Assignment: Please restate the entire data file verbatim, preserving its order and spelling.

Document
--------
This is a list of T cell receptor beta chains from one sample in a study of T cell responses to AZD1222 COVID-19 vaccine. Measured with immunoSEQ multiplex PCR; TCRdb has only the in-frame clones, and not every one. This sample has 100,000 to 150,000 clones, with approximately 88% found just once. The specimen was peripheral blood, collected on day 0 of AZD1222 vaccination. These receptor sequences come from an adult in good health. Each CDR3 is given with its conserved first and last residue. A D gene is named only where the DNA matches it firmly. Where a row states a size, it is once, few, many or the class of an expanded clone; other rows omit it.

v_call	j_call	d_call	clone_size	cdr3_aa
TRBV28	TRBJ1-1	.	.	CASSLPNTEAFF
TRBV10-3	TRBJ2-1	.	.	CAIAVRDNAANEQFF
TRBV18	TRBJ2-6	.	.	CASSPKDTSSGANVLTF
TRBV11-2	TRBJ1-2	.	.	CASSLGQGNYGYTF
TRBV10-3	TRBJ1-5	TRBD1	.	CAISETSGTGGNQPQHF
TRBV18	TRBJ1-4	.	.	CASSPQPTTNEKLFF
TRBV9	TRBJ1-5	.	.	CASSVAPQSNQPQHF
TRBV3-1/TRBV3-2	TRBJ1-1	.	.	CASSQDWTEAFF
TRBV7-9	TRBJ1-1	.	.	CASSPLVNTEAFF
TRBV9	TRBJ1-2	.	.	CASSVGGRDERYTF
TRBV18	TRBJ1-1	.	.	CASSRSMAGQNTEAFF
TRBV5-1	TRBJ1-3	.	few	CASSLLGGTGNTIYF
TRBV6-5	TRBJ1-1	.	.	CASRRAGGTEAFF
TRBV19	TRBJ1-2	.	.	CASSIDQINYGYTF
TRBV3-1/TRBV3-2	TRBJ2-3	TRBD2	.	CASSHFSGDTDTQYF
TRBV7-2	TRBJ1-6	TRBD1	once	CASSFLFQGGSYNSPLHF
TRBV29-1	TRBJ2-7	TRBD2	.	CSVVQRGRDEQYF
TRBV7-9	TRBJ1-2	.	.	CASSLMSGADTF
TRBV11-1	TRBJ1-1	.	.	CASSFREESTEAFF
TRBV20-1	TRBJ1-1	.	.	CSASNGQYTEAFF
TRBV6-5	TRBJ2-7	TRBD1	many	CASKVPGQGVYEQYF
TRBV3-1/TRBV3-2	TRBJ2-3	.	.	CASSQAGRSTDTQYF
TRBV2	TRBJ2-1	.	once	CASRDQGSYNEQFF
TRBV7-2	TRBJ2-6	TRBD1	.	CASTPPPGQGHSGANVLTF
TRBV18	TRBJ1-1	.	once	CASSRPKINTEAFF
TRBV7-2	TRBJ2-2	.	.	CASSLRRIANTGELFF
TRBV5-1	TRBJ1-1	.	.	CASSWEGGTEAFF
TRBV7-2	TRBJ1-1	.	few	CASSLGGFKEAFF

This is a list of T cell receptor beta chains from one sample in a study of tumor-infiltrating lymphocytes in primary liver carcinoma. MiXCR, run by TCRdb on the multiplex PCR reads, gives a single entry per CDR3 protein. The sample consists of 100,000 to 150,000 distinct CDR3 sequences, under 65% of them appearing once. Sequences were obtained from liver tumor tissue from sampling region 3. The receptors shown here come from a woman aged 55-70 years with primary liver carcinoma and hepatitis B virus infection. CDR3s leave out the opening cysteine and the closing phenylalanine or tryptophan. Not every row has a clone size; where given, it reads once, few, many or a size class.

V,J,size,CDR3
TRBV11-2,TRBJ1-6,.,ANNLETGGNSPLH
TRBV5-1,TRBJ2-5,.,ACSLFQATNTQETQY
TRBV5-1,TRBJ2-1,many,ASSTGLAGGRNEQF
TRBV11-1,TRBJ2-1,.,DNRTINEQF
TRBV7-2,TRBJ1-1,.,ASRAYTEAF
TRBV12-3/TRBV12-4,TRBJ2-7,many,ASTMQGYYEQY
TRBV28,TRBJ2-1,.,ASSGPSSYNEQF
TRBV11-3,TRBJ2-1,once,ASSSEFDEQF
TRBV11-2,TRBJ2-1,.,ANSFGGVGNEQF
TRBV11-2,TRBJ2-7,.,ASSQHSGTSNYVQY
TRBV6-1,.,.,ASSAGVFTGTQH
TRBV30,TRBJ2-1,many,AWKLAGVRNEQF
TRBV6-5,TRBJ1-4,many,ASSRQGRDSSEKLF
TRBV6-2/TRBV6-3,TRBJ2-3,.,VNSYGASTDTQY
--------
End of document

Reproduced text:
This is a list of T cell receptor beta chains from one sample in a study of T cell responses to AZD1222 COVID-19 vaccine. Measured with immunoSEQ multiplex PCR; TCRdb has only the in-frame clones, and not every one. This sample has 100,000 to 150,000 clones, with approximately 88% found just once. The specimen was peripheral blood, collected on day 0 of AZD1222 vaccination. These receptor sequences come from an adult in good health. Each CDR3 is given with its conserved first and last residue. A D gene is named only where the DNA matches it firmly. Where a row states a size, it is once, few, many or the class of an expanded clone; other rows omit it.

v_call	j_call	d_call	clone_size	cdr3_aa
TRBV28	TRBJ1-1	.	.	CASSLPNTEAFF
TRBV10-3	TRBJ2-1	.	.	CAIAVRDNAANEQFF
TRBV18	TRBJ2-6	.	.	CASSPKDTSSGANVLTF
TRBV11-2	TRBJ1-2	.	.	CASSLGQGNYGYTF
TRBV10-3	TRBJ1-5	TRBD1	.	CAISETSGTGGNQPQHF
TRBV18	TRBJ1-4	.	.	CASSPQPTTNEKLFF
TRBV9	TRBJ1-5	.	.	CASSVAPQSNQPQHF
TRBV3-1/TRBV3-2	TRBJ1-1	.	.	CASSQDWTEAFF
TRBV7-9	TRBJ1-1	.	.	CASSPLVNTEAFF
TRBV9	TRBJ1-2	.	.	CASSVGGRDERYTF
TRBV18	TRBJ1-1	.	.	CASSRSMAGQNTEAFF
TRBV5-1	TRBJ1-3	.	few	CASSLLGGTGNTIYF
TRBV6-5	TRBJ1-1	.	.	CASRRAGGTEAFF
TRBV19	TRBJ1-2	.	.	CASSIDQINYGYTF
TRBV3-1/TRBV3-2	TRBJ2-3	TRBD2	.	CASSHFSGDTDTQYF
TRBV7-2	TRBJ1-6	TRBD1	once	CASSFLFQGGSYNSPLHF
TRBV29-1	TRBJ2-7	TRBD2	.	CSVVQRGRDEQYF
TRBV7-9	TRBJ1-2	.	.	CASSLMSGADTF
TRBV11-1	TRBJ1-1	.	.	CASSFREESTEAFF
TRBV20-1	TRBJ1-1	.	.	CSASNGQYTEAFF
TRBV6-5	TRBJ2-7	TRBD1	many	CASKVPGQGVYEQYF
TRBV3-1/TRBV3-2	TRBJ2-3	.	.	CASSQAGRSTDTQYF
TRBV2	TRBJ2-1	.	once	CASRDQGSYNEQFF
TRBV7-2	TRBJ2-6	TRBD1	.	CASTPPPGQGHSGANVLTF
TRBV18	TRBJ1-1	.	once	CASSRPKINTEAFF
TRBV7-2	TRBJ2-2	.	.	CASSLRRIANTGELFF
TRBV5-1	TRBJ1-1	.	.	CASSWEGGTEAFF
TRBV7-2	TRBJ1-1	.	few	CASSLGGFKEAFF

This is a list of T cell receptor beta chains from one sample in a study of tumor-infiltrating lymphocytes in primary liver carcinoma. MiXCR, run by TCRdb on the multiplex PCR reads, gives a single entry per CDR3 protein. The sample consists of 100,000 to 150,000 distinct CDR3 sequences, under 65% of them appearing once. Sequences were obtained from liver tumor tissue from sampling region 3. The receptors shown here come from a woman aged 55-70 years with primary liver carcinoma and hepatitis B virus infection. CDR3s leave out the opening cysteine and the closing phenylalanine or tryptophan. Not every row has a clone size; where given, it reads once, few, many or a size class.

V,J,size,CDR3
TRBV11-2,TRBJ1-6,.,ANNLETGGNSPLH
TRBV5-1,TRBJ2-5,.,ACSLFQATNTQETQY
TRBV5-1,TRBJ2-1,many,ASSTGLAGGRNEQF
TRBV11-1,TRBJ2-1,.,DNRTINEQF
TRBV7-2,TRBJ1-1,.,ASRAYTEAF
TRBV12-3/TRBV12-4,TRBJ2-7,many,ASTMQGYYEQY
TRBV28,TRBJ2-1,.,ASSGPSSYNEQF
TRBV11-3,TRBJ2-1,once,ASSSEFDEQF
TRBV11-2,TRBJ2-1,.,ANSFGGVGNEQF
TRBV11-2,TRBJ2-7,.,ASSQHSGTSNYVQY
TRBV6-1,.,.,ASSAGVFTGTQH
TRBV30,TRBJ2-1,many,AWKLAGVRNEQF
TRBV6-5,TRBJ1-4,many,ASSRQGRDSSEKLF
TRBV6-2/TRBV6-3,TRBJ2-3,.,VNSYGASTDTQY